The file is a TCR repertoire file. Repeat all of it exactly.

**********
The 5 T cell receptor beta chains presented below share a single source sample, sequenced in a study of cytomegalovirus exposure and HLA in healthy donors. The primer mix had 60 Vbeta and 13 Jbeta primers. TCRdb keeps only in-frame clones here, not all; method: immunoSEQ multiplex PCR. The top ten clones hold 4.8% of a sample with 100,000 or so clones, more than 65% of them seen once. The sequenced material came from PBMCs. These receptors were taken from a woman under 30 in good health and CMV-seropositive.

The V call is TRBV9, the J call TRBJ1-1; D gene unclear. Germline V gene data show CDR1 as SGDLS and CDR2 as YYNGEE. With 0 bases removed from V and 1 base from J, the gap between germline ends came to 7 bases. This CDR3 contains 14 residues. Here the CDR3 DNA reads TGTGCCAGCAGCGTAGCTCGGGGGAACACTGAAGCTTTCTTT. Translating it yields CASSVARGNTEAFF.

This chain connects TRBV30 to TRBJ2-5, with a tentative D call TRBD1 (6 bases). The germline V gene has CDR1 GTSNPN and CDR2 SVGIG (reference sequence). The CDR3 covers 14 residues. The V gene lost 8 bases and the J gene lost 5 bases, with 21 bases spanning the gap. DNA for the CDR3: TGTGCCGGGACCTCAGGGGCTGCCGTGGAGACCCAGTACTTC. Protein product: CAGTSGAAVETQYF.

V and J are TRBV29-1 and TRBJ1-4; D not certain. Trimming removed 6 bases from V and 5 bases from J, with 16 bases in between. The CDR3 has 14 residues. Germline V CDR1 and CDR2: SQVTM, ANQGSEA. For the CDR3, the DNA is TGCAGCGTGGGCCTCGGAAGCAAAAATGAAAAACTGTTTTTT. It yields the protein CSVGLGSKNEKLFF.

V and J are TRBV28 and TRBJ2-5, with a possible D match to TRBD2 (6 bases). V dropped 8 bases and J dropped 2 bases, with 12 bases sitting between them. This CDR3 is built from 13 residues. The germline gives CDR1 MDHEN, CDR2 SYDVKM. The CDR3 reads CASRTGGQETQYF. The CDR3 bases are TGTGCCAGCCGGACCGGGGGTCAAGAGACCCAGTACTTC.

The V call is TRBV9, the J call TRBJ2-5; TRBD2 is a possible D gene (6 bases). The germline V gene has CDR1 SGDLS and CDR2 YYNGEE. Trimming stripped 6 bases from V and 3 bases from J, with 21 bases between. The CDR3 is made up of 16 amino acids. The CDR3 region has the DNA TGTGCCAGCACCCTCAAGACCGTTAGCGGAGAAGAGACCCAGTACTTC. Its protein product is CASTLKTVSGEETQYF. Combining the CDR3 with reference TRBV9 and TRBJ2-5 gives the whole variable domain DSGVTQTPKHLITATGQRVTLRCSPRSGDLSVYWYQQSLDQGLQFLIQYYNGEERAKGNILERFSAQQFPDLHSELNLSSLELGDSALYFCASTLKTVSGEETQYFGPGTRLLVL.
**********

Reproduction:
The 5 T cell receptor beta chains presented below share a single source sample, sequenced in a study of cytomegalovirus exposure and HLA in healthy donors. The primer mix had 60 Vbeta and 13 Jbeta primers. TCRdb keeps only in-frame clones here, not all; method: immunoSEQ multiplex PCR. The top ten clones hold 4.8% of a sample with 100,000 or so clones, more than 65% of them seen once. The sequenced material came from PBMCs. These receptors were taken from a woman under 30 in good health and CMV-seropositive.

The V call is TRBV9, the J call TRBJ1-1; D gene unclear. Germline V gene data show CDR1 as SGDLS and CDR2 as YYNGEE. With 0 bases removed from V and 1 base from J, the gap between germline ends came to 7 bases. This CDR3 contains 14 residues. Here the CDR3 DNA reads TGTGCCAGCAGCGTAGCTCGGGGGAACACTGAAGCTTTCTTT. Translating it yields CASSVARGNTEAFF.

This chain connects TRBV30 to TRBJ2-5, with a tentative D call TRBD1 (6 bases). The germline V gene has CDR1 GTSNPN and CDR2 SVGIG (reference sequence). The CDR3 covers 14 residues. The V gene lost 8 bases and the J gene lost 5 bases, with 21 bases spanning the gap. DNA for the CDR3: TGTGCCGGGACCTCAGGGGCTGCCGTGGAGACCCAGTACTTC. Protein product: CAGTSGAAVETQYF.

V and J are TRBV29-1 and TRBJ1-4; D not certain. Trimming removed 6 bases from V and 5 bases from J, with 16 bases in between. The CDR3 has 14 residues. Germline V CDR1 and CDR2: SQVTM, ANQGSEA. For the CDR3, the DNA is TGCAGCGTGGGCCTCGGAAGCAAAAATGAAAAACTGTTTTTT. It yields the protein CSVGLGSKNEKLFF.

V and J are TRBV28 and TRBJ2-5, with a possible D match to TRBD2 (6 bases). V dropped 8 bases and J dropped 2 bases, with 12 bases sitting between them. This CDR3 is built from 13 residues. The germline gives CDR1 MDHEN, CDR2 SYDVKM. The CDR3 reads CASRTGGQETQYF. The CDR3 bases are TGTGCCAGCCGGACCGGGGGTCAAGAGACCCAGTACTTC.

The V call is TRBV9, the J call TRBJ2-5; TRBD2 is a possible D gene (6 bases). The germline V gene has CDR1 SGDLS and CDR2 YYNGEE. Trimming stripped 6 bases from V and 3 bases from J, with 21 bases between. The CDR3 is made up of 16 amino acids. The CDR3 region has the DNA TGTGCCAGCACCCTCAAGACCGTTAGCGGAGAAGAGACCCAGTACTTC. Its protein product is CASTLKTVSGEETQYF. Combining the CDR3 with reference TRBV9 and TRBJ2-5 gives the whole variable domain DSGVTQTPKHLITATGQRVTLRCSPRSGDLSVYWYQQSLDQGLQFLIQYYNGEERAKGNILERFSAQQFPDLHSELNLSSLELGDSALYFCASTLKTVSGEETQYFGPGTRLLVL.